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10 Abbreviations and symbols

10.6 e.g., i.e., etc., et al.

Do not confuse ‘e.g.’ (from Latin exempli gratia), meaning ‘for example’, with ‘i.e.’ (Latin id est), meaning ‘that is’. Compare

hand tools, e.g. hammer and screwdriver
with
hand tools, i.e. those able to be held in the user’s hands

Although many people employ ‘e.g.’ and ‘i.e.’ quite naturally in speech as well as writing, prefer ‘for example’, ‘such as’ (or, more informally, ‘like’), and ‘that is’ in running text. Conversely, adopt ‘e.g.’ and ‘i.e.’ within parentheses or notes, since abbreviations are preferred there.

A sentence in text cannot begin with ‘e.g.’ or ‘i.e.’; however, a note can, in which case they remain lower case.

Take care to distinguish ‘i.e.’ from the rarer ‘viz.’ (Latin videlicet, ‘namely’). Formerly some writers used ‘i.e.’ to supply a definition or paraphrase, and ‘viz.’ to introduce a list of items. However, it is Oxford’s preference either to replace ‘viz.’ with ‘namely’ or to prefer ‘i.e.’ in every case.

Write ‘e.g.’ and ‘i.e.’ in lower-case roman, with two points and no spaces. In Oxford’s style they are not followed by commas, to avoid double punctuation; commas are often used in US practice. A comma, colon, or dash should precede ‘e.g.’ and ‘i.e.’ A comma is generally used when there is no verb in the following phrase:

different fruits, e.g. apples, oranges, bananas, and cherries
part of a printed document, e.g. a book cover

Use a colon or dash before a clause or a long list:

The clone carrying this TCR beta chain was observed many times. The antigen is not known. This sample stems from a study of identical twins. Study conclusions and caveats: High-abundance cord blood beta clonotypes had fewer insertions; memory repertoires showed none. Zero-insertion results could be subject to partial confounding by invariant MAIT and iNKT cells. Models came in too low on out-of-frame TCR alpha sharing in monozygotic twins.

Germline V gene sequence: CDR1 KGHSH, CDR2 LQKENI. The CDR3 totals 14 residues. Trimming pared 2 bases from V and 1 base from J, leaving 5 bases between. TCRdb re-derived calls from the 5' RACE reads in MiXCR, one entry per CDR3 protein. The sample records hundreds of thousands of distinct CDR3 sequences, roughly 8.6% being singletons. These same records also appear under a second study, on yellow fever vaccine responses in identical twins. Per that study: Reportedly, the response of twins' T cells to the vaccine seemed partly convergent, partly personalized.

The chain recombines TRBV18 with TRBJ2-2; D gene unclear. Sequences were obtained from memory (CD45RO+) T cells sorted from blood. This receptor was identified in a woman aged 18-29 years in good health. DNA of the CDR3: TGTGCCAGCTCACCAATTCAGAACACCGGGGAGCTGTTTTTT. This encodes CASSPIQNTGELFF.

digital cameras have the advantage of being solid-state devices— i.e. they don’t have moving parts

In full ‘etc.’ is et cetera, a Latin phrase meaning ‘and other things’. ‘Et al.’ is short for Latin et alii, ‘and others’. In general contexts both are lower-case roman, with a full point, though ‘et al.’ is sometimes italicized in bibliographic use. Do not use ‘&c.’ for ‘etc.’ except when duplicating historical typography. ‘Etc.’ is preceded by a comma if it follows more than one listed item: robins, sparrows, etc.; it is best to avoid using ‘etc.’ after only one item (robins etc.), as at least two examples are necessary to establish the relationship between the elements and show how the list might go on. The full point can be followed by a comma or whatever other punctuation would be required after an equivalent phrase such as and the like— but not by a second full point, to avoid double punctuation.

Use ‘etc.’ in technical or scholarly contexts such as notes and works of reference. Elsewhere, prefer such as, like, or for example before a list, or and so on, and the like after it; none of these can be used in combination with ‘etc.’ It is considered rude to use ‘etc.’ when listing individual people; use ‘and others’ instead; use ‘etc.’ when listing types of people, however. In a technical context, such as a bibliography, use ‘et al.’:

Daisy, Katie, Alexander, and others
duke, marquess, earl, etc.
Smith, Jones, Brown, et al.

Do not write ‘and etc.’: ‘etc.’ includes the meaning of ‘and’. Do not end a list with ‘etc.’ if it begins with ‘e.g.’, ‘including’, ‘for example’, or ‘such as’, since these indicate that the list is to be incomplete. Choose one or the other, not both.

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Contents

Preface Editorial team Proofreading marks Glossary of printing and publishing terms